Detecting colorectal cancer with a large scale fecal occult blood testing program.
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Detecting colorectal cancer with a large scale fecal occult blood testing program.

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      Public Health Rep
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      The researchers analyzed outcome data for 439 persons who had positive fecal occult blood tests in a 1984 statewide program for Connecticut residents. Among those with positive test results, colorectal cancer was diagnosed in 33 persons, 7.5 percent of the sample, during 3.5 years of follow-up. More than one-half of all cases found, 15 of 29 persons, or 52 percent, were diagnosed with in-situ or localized tumors, which are most likely to be treated successfully. The predictive value of a positive test varied according to the screened person's age and the number of positive tests obtained from that person. Among those 60 years or older, the positive predictive value of the screening test was 9 percent, compared to 3 percent for persons younger than 60 years. Having more than one positive test was associated with a positive predictive value of 12 percent, compared to 5 percent for one positive test. The findings support the use of fecal occult blood testing for early detection of colorectal cancer.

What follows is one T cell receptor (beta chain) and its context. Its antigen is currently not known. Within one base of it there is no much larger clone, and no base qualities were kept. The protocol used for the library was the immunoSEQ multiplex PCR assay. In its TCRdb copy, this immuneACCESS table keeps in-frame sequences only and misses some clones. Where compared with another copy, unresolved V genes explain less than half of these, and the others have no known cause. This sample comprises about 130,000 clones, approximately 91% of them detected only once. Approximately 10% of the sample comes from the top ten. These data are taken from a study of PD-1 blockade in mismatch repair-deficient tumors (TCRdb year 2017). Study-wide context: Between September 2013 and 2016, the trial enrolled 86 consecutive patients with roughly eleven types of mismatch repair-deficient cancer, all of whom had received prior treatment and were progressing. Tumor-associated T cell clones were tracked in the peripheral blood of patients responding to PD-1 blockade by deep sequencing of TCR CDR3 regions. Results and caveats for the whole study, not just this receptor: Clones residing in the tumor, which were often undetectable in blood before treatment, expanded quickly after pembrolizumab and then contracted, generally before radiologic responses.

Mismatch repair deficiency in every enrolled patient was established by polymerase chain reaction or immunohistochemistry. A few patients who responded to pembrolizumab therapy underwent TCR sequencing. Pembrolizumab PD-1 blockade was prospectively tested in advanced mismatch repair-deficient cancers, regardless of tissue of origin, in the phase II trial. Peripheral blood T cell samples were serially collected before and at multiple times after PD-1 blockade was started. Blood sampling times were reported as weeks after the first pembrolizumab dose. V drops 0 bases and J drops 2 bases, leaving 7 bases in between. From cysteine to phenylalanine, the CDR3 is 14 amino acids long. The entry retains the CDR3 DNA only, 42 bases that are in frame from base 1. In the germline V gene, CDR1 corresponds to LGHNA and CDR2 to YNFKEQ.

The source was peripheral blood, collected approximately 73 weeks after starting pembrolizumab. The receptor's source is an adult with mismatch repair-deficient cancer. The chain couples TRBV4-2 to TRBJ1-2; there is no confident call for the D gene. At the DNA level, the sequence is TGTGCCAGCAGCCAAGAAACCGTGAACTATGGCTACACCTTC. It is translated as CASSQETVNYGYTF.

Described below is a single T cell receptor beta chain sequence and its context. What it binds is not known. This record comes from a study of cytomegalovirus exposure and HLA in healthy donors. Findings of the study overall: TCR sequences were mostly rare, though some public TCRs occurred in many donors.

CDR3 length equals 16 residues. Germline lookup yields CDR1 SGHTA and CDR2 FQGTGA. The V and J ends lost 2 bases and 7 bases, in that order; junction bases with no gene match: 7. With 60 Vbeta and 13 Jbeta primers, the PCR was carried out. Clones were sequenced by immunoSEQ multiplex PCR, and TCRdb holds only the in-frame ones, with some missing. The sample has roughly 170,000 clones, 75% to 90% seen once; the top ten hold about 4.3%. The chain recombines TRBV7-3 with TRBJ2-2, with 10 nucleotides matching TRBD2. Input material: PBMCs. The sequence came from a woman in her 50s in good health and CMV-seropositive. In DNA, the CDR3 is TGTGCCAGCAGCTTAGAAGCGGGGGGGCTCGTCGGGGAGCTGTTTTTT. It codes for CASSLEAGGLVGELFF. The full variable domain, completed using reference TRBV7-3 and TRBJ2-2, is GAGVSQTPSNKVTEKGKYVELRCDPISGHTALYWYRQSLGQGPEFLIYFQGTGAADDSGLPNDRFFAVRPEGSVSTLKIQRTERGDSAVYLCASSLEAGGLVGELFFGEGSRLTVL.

• Source:
      Public Health Rep. 107(3):331-335
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